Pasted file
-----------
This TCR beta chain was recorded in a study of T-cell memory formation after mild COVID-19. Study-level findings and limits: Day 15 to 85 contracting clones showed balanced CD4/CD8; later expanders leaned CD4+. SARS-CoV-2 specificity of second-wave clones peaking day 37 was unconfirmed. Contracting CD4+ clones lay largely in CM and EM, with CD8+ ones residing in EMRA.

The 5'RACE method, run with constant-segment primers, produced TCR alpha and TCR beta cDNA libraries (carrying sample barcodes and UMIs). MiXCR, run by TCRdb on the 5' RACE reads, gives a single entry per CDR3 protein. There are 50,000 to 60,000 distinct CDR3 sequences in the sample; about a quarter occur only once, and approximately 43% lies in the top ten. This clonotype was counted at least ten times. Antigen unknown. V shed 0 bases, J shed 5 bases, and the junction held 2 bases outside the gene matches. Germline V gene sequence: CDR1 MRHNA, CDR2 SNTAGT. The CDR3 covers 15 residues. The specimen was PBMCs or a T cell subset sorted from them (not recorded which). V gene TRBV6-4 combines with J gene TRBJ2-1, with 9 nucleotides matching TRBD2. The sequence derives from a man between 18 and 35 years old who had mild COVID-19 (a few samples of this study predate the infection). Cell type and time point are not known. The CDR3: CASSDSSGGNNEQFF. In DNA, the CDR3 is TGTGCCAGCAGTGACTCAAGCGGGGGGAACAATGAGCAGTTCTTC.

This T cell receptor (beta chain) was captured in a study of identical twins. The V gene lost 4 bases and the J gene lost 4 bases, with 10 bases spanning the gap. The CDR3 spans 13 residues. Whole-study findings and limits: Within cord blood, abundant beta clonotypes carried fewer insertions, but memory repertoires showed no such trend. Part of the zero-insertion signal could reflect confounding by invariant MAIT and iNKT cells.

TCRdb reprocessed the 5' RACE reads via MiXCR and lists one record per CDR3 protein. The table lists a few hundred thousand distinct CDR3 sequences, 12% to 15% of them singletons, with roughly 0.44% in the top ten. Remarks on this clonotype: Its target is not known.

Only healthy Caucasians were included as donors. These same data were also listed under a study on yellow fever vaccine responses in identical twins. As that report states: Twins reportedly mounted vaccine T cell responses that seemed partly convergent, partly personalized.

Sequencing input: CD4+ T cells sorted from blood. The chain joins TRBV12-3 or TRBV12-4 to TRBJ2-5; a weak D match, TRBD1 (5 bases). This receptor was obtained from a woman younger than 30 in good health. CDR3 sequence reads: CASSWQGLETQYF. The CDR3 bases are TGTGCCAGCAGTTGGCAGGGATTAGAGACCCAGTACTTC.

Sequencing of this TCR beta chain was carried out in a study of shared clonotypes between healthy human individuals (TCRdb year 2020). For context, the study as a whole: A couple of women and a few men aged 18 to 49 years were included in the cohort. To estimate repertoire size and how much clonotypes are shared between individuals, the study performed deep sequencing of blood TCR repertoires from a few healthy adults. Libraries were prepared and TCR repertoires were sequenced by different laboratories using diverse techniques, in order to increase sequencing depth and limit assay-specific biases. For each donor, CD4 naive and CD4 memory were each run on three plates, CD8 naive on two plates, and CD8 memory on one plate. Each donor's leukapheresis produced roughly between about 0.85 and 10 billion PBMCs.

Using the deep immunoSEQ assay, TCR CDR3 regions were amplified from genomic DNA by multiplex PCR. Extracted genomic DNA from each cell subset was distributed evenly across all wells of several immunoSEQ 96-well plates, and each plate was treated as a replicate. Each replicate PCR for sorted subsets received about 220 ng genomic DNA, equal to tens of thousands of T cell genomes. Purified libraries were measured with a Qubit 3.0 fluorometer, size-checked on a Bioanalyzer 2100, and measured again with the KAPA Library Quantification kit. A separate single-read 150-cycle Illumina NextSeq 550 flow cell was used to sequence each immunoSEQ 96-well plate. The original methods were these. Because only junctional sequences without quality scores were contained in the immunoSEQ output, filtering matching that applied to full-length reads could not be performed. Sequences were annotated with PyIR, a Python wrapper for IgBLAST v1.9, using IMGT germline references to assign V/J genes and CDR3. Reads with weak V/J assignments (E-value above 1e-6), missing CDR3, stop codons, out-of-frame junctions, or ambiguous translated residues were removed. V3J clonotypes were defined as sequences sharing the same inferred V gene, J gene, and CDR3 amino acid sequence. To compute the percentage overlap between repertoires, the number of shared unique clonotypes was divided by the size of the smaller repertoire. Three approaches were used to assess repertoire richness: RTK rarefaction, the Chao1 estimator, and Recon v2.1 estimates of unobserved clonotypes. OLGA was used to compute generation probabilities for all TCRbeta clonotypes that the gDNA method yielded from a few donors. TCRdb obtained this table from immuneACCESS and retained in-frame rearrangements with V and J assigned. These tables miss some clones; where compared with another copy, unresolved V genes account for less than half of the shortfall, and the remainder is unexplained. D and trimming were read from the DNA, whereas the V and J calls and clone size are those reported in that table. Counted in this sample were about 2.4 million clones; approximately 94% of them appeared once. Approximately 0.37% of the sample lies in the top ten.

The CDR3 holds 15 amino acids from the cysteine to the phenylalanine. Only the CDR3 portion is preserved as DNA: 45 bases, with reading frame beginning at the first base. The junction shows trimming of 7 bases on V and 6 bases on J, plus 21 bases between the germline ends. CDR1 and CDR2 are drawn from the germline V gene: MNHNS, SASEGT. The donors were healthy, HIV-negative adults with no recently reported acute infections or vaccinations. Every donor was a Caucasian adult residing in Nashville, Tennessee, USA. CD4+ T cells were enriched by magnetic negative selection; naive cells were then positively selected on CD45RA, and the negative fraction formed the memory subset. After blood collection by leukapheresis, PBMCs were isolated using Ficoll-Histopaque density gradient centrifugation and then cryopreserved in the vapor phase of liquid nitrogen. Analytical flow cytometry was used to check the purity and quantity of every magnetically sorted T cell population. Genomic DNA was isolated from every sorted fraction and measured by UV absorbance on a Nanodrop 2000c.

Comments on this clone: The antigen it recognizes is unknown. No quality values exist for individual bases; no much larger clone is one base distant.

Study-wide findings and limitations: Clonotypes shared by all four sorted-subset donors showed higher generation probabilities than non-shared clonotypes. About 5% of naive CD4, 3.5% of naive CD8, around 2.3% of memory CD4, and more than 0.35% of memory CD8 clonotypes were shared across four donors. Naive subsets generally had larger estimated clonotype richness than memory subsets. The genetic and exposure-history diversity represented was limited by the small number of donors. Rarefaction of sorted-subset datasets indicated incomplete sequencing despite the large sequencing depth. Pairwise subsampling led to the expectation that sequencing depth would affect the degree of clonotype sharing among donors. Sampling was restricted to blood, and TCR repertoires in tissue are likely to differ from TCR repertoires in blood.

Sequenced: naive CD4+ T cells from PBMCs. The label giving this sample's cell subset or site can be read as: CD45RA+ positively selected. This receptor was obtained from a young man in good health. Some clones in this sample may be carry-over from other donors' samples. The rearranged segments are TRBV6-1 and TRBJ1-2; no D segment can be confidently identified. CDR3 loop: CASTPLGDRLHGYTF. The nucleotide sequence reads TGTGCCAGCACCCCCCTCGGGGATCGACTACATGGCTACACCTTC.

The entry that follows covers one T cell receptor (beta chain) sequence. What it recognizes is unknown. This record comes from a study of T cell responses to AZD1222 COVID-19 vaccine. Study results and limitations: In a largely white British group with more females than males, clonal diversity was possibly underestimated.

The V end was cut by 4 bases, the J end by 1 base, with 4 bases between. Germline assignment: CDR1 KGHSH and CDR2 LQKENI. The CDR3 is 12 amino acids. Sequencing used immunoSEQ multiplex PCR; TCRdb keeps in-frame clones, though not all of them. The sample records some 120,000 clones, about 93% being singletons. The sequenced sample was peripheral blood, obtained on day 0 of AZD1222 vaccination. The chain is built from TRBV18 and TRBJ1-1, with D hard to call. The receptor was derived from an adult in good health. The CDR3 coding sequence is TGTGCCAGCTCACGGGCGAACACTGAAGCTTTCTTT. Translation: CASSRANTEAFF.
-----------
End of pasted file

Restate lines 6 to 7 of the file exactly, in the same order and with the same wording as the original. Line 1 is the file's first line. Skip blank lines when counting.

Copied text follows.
Sequencing input: CD4+ T cells sorted from blood. The chain joins TRBV12-3 or TRBV12-4 to TRBJ2-5; a weak D match, TRBD1 (5 bases). This receptor was obtained from a woman younger than 30 in good health. CDR3 sequence reads: CASSWQGLETQYF. The CDR3 bases are TGTGCCAGCAGTTGGCAGGGATTAGAGACCCAGTACTTC.

Sequencing of this TCR beta chain was carried out in a study of shared clonotypes between healthy human individuals (TCRdb year 2020). For context, the study as a whole: A couple of women and a few men aged 18 to 49 years were included in the cohort. To estimate repertoire size and how much clonotypes are shared between individuals, the study performed deep sequencing of blood TCR repertoires from a few healthy adults. Libraries were prepared and TCR repertoires were sequenced by different laboratories using diverse techniques, in order to increase sequencing depth and limit assay-specific biases. For each donor, CD4 naive and CD4 memory were each run on three plates, CD8 naive on two plates, and CD8 memory on one plate. Each donor's leukapheresis produced roughly between about 0.85 and 10 billion PBMCs.